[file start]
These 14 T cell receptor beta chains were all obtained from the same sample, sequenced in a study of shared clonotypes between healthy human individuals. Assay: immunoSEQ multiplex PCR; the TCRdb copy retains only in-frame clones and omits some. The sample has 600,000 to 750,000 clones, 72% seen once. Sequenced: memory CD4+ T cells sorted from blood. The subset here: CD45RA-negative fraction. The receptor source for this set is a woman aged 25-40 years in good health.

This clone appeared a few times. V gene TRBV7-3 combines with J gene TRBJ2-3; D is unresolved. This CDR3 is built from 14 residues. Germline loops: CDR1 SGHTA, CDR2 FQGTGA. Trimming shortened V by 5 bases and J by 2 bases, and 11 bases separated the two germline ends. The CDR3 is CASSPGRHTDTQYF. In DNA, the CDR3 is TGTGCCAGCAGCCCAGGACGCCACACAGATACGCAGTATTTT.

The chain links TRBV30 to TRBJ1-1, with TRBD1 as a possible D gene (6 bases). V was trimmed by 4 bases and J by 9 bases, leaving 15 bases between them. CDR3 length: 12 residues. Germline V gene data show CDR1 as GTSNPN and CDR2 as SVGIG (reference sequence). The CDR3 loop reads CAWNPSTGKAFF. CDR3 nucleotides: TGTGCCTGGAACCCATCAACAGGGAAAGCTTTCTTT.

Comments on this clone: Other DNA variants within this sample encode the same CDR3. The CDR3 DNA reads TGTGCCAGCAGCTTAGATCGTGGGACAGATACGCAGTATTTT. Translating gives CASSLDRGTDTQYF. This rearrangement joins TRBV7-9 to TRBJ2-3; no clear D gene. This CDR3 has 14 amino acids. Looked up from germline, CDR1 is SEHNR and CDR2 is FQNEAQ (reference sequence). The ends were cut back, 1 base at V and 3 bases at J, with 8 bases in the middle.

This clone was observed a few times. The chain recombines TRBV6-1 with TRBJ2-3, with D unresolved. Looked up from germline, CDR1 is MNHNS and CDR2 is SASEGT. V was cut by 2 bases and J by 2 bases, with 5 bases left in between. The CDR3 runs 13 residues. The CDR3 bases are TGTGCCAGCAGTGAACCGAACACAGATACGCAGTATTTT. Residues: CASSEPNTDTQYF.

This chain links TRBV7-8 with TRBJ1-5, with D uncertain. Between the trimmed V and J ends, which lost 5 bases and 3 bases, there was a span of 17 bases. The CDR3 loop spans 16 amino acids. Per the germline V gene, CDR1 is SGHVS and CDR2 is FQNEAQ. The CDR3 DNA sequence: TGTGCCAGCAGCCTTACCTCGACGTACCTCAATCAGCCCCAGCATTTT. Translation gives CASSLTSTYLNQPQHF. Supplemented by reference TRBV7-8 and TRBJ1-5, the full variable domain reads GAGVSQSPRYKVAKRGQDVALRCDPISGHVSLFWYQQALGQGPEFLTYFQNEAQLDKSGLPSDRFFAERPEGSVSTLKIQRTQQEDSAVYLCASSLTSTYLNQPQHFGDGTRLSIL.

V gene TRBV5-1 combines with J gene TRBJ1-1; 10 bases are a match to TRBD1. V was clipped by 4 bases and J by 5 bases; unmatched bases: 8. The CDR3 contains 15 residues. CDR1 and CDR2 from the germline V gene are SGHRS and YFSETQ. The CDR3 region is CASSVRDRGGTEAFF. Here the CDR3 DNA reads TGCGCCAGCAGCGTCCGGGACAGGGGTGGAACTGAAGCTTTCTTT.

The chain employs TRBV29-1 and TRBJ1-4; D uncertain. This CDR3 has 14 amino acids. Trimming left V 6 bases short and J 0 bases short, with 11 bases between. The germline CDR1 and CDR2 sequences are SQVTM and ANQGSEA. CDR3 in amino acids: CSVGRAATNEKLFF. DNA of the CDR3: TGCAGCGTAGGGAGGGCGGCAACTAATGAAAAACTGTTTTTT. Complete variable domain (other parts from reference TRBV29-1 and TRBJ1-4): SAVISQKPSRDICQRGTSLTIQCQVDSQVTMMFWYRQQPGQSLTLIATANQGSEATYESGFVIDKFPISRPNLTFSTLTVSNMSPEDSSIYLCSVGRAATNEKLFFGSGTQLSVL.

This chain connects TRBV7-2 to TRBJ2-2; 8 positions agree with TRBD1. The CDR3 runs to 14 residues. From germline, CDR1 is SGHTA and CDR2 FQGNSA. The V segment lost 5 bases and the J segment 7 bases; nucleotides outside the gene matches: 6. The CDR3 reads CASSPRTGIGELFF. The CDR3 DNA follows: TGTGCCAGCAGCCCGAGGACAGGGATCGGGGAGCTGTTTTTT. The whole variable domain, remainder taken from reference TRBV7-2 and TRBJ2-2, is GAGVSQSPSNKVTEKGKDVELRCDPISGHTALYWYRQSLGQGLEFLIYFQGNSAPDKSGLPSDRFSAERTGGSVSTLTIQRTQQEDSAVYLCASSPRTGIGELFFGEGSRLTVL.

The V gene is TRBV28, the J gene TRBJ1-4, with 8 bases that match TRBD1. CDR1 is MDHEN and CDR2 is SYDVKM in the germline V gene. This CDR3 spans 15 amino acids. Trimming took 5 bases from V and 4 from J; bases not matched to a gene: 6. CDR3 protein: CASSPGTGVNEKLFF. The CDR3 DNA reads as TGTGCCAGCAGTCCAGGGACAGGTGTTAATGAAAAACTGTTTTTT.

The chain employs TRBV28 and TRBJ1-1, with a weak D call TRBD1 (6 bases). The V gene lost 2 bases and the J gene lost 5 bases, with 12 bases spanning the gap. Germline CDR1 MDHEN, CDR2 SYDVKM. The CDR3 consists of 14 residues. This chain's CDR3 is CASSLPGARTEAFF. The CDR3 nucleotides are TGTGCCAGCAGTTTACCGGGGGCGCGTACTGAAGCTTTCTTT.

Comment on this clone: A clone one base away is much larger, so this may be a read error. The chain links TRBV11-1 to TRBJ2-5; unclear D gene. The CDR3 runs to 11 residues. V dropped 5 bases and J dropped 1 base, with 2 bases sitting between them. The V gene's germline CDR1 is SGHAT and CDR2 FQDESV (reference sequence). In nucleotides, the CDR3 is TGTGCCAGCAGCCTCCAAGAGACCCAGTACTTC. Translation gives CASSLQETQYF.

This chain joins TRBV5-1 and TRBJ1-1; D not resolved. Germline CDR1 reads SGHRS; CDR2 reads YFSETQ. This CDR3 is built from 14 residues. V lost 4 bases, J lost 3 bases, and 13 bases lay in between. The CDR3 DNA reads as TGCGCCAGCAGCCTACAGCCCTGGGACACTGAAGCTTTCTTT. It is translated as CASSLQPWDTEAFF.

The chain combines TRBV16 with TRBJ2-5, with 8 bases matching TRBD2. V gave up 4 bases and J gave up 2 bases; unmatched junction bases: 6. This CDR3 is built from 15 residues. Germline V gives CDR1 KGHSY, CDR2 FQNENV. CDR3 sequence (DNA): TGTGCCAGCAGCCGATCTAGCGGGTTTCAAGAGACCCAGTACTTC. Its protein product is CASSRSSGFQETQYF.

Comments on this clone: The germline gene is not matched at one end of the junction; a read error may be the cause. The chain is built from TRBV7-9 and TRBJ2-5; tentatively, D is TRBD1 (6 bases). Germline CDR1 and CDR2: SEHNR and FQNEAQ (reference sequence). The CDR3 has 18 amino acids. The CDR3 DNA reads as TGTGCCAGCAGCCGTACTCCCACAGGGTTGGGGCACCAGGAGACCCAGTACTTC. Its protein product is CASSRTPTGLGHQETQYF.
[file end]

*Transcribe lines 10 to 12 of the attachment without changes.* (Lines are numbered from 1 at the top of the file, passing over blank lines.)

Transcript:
The V gene is TRBV28, the J gene TRBJ1-4, with 8 bases that match TRBD1. CDR1 is MDHEN and CDR2 is SYDVKM in the germline V gene. This CDR3 spans 15 amino acids. Trimming took 5 bases from V and 4 from J; bases not matched to a gene: 6. CDR3 protein: CASSPGTGVNEKLFF. The CDR3 DNA reads as TGTGCCAGCAGTCCAGGGACAGGTGTTAATGAAAAACTGTTTTTT.

The chain employs TRBV28 and TRBJ1-1, with a weak D call TRBD1 (6 bases). The V gene lost 2 bases and the J gene lost 5 bases, with 12 bases spanning the gap. Germline CDR1 MDHEN, CDR2 SYDVKM. The CDR3 consists of 14 residues. This chain's CDR3 is CASSLPGARTEAFF. The CDR3 nucleotides are TGTGCCAGCAGTTTACCGGGGGCGCGTACTGAAGCTTTCTTT.

Comment on this clone: A clone one base away is much larger, so this may be a read error. The chain links TRBV11-1 to TRBJ2-5; unclear D gene. The CDR3 runs to 11 residues. V dropped 5 bases and J dropped 1 base, with 2 bases sitting between them. The V gene's germline CDR1 is SGHAT and CDR2 FQDESV (reference sequence). In nucleotides, the CDR3 is TGTGCCAGCAGCCTCCAAGAGACCCAGTACTTC. Translation gives CASSLQETQYF.